Ron McGarvey of Adelphi, Md., 127 pounds wringing wet, lost by what could be called a fluke punch delivered by Alfredo Escalera's right fist in the March 17 junior lightweight title bout two weeks ago in Puerto Rico.
Actually, we was not lost by McGarvey despite his technical knockout in the sixth round. McGarvey, a 32-year-old, blue-eyed blonde who looks 14, was a willing last-minute substitute on the card in the nationally televised George Foreman-Jimmy Young match.
McGarvey is hoping that his television exposure, rare in his lightweight classification, will change his life in the first game.
Because so far all the sport has given him is a 32-2 record a record, a broken nose that makes him talk like he is in the early throes of a head cold, a fresh purple and yellow mouse under his right eye from his recent fight and meager earnings of $15,000 spread out, irregularly, over his past nine years of a pro career.
Yes, despite worldwide TV attention and an audience of 8,000 fans in San Juan's Robert Clemente Coliseum, who paid big money to see the $1 million decision between Foreman and Young, the McGarvey-Escalera purse was a mere $7,500. McGarvey figured on getting half,one of his biggest paychecks.
But after paying debts of $500 to promoter Don King for training expenses in San Juan and $550 to his manager, Frank Gelb, for staking him, and after the customary half-and-half split with manager Gelb, McGarvey banked less than $1,000.
So it's no wonder McGarvey needs his electrician's job to support himself, his wife and seven children.
There are six daughters and son ranging in age from 14 to three months. He sticks with boxing because of a very personal reward, the kind of prove-it-to-yourself dominance depicted in the popular movie, "Rocky."
His wife Margaret, whom he married when he was 17 and she is 16, constantly begs him to quit. He took her to dinner and to see "Rocky" after he got back from Puerto Rico. He said he identified with the way of life shown in the movie, but not the hero.
Yes, McGarvey has been the "Rocky" route, except for quitting in the end. He has gotten up at 4 a.m. to face a windy winter run. He has slapped six raw eggs in a glass and downed the gooey high-protein mess. "You just blab them in there because you're in a hurry," he explains. "And why cook them?"
McGarvey is hanging onto boxing. It is a sport he clearly loves and there is enough Irish optimism in him to keep looking for some miracle payoff.
Boxing," McGarvey insists with a "twisted grin, "is one of the toughest sports going. Once you get in the ring, there is always this guy thumping on you."
But the thumping in the ring is nothing compared tot the thumping on the outside. McGarvey admits he is thinking more and more about quitting. He compalins that his personal satisfaction is eroding.
"I'm just so stick of so much conniving and the boxes getting no money. I mean, if the promoters gets a good gate it wouldn't hurt them to give a few extra bucks to the fighters - make start filling upt he gyms. I just don't know if I'm going to fight much longer for $500. That's what I got on the same card when Sugar Ray Leonard made his job debut and he got $43,000.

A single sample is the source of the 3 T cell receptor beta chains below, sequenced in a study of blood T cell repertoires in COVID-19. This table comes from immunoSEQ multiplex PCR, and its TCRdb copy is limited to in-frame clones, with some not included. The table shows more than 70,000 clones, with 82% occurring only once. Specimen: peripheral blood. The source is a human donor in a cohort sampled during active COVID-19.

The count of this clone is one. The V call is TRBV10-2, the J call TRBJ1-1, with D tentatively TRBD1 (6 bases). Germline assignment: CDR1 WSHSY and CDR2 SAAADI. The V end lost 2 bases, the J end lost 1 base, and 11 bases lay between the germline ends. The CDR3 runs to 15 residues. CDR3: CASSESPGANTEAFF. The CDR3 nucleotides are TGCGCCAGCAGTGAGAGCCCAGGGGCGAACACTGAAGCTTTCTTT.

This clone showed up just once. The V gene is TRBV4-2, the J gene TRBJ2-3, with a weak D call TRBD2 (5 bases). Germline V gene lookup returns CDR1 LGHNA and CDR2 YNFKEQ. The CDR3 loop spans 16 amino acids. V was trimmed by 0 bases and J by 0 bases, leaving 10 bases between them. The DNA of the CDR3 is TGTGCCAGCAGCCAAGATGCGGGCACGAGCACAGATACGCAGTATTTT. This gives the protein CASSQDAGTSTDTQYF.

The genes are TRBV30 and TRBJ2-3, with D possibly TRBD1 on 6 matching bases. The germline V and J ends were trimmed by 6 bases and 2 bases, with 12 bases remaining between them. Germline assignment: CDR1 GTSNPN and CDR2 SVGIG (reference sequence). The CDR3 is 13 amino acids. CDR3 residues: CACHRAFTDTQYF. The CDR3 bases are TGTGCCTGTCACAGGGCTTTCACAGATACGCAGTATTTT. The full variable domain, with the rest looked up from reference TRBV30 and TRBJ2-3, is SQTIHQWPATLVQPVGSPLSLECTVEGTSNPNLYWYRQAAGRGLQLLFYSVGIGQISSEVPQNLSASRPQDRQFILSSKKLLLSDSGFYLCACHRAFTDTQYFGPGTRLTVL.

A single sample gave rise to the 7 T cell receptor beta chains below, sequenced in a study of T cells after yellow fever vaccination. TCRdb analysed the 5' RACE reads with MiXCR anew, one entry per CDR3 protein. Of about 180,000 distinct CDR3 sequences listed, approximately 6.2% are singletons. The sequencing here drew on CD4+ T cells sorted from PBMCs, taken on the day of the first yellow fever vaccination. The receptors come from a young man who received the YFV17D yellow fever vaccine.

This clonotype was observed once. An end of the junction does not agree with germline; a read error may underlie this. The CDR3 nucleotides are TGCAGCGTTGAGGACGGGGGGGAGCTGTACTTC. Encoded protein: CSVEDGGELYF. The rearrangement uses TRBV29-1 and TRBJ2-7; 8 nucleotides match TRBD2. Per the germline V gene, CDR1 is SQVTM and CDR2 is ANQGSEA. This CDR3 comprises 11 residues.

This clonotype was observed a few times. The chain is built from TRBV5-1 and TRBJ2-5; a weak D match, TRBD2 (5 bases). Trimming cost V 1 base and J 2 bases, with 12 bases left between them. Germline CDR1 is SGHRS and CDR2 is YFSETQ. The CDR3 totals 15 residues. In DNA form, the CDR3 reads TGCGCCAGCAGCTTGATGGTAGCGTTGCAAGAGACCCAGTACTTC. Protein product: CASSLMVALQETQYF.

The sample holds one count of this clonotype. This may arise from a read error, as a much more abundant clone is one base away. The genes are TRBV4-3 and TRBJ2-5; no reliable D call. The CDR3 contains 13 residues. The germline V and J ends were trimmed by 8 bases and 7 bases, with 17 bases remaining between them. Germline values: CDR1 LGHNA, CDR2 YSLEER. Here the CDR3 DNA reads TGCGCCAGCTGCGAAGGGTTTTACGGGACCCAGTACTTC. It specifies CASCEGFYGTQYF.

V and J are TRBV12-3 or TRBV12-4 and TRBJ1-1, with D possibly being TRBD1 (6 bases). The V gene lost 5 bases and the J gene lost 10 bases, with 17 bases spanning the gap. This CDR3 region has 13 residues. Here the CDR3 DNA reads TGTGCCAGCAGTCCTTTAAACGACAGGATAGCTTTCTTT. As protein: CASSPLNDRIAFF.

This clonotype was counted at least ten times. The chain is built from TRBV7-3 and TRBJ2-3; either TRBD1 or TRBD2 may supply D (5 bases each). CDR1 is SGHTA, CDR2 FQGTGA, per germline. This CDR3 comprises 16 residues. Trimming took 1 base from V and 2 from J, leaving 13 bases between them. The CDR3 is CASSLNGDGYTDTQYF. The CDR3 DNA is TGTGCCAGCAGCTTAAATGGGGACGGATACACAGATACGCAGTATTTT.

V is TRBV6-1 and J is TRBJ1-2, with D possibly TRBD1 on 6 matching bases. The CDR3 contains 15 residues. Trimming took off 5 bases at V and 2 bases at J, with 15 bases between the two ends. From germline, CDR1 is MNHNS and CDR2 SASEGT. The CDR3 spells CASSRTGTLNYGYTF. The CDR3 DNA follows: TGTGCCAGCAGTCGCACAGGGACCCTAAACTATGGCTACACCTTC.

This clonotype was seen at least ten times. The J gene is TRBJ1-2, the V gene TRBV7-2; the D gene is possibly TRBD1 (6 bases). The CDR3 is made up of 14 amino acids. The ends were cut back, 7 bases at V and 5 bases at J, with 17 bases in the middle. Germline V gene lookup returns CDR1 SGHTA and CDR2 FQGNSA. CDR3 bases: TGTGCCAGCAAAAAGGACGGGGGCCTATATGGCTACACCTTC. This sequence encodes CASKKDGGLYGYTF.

"I'm not saying he didn't deserve every penny," he continued. "But I got $500 and people said that I had best fight on the card. I didn't know ahead of time what I was getting and I almost quit then.
"The managers cut each others' throats and if you're not partof some special clique you don't get managers," McGarvey said. "You have to be tied up with some promoter. There just too much backstabbing for me. I didn't notice it when I started out," he said, speaking from a platform of experience that saw him enter Golden Gloves competition in Washington at 16 and turn pro in his early 20s.
He says he owes a lot to boxing. It got him off the streets when he quit school in the eighth grade.
"But just take the U.S. boxing tournament that is being televised on was not invited and some of the best ABC. Politics are involved in that. I in the country were not invited to appear in it. I should have been in it, but I guess I didn't belong to the right clique."
About the only time McGarvey couldn't keep his eyes open recently was in the fifth and sixth rounds of his title bout. Escarlear had opened a small cut on McGarvey's eyelid in the fourth round.
McGarvey says he wasn't hurt by Escalera. It was just that the blood blinded him, making him think his eye was puffed up when it wasn't. He couldn't wipe the blood away; the boxing gloves were too clumsy. And so McGarvey didn't see Escalera's right fist.
"Wham, here comes his right hand and I'm rubbing my eye and I can't see it, when it's coming," McGarvey recalled.
McGarvey is proud of himself, despite his loss to Escalera. Despite blowing his big chance at the junior lightweight title. Despite the bruise that still rests underneath one round blue eye. Despite the messed-up nose that one doctor told him would cost $2,000 to fix. "I was lucky to get on national TV," he said.
When McGarvey blinded by the blood streaming down his face, was knocked down in the sixth round, his young son who was watching at home on television, suddenly began to cry. He cried and cried and cried. For almost three hours, his mother reported later, the child was inconsolable.
"I was lucky to get on national TV," McGarvey keeps insisting. He is lounging in a chair at the Bingo Parlor in Laurel, where he works between fights. "Maybe it will help me get a shot at Danny Lopez - not for the featherweight title, but just a match with him I'd really like to have a shot at Lopez. I have someone working on that and I hope it worksout."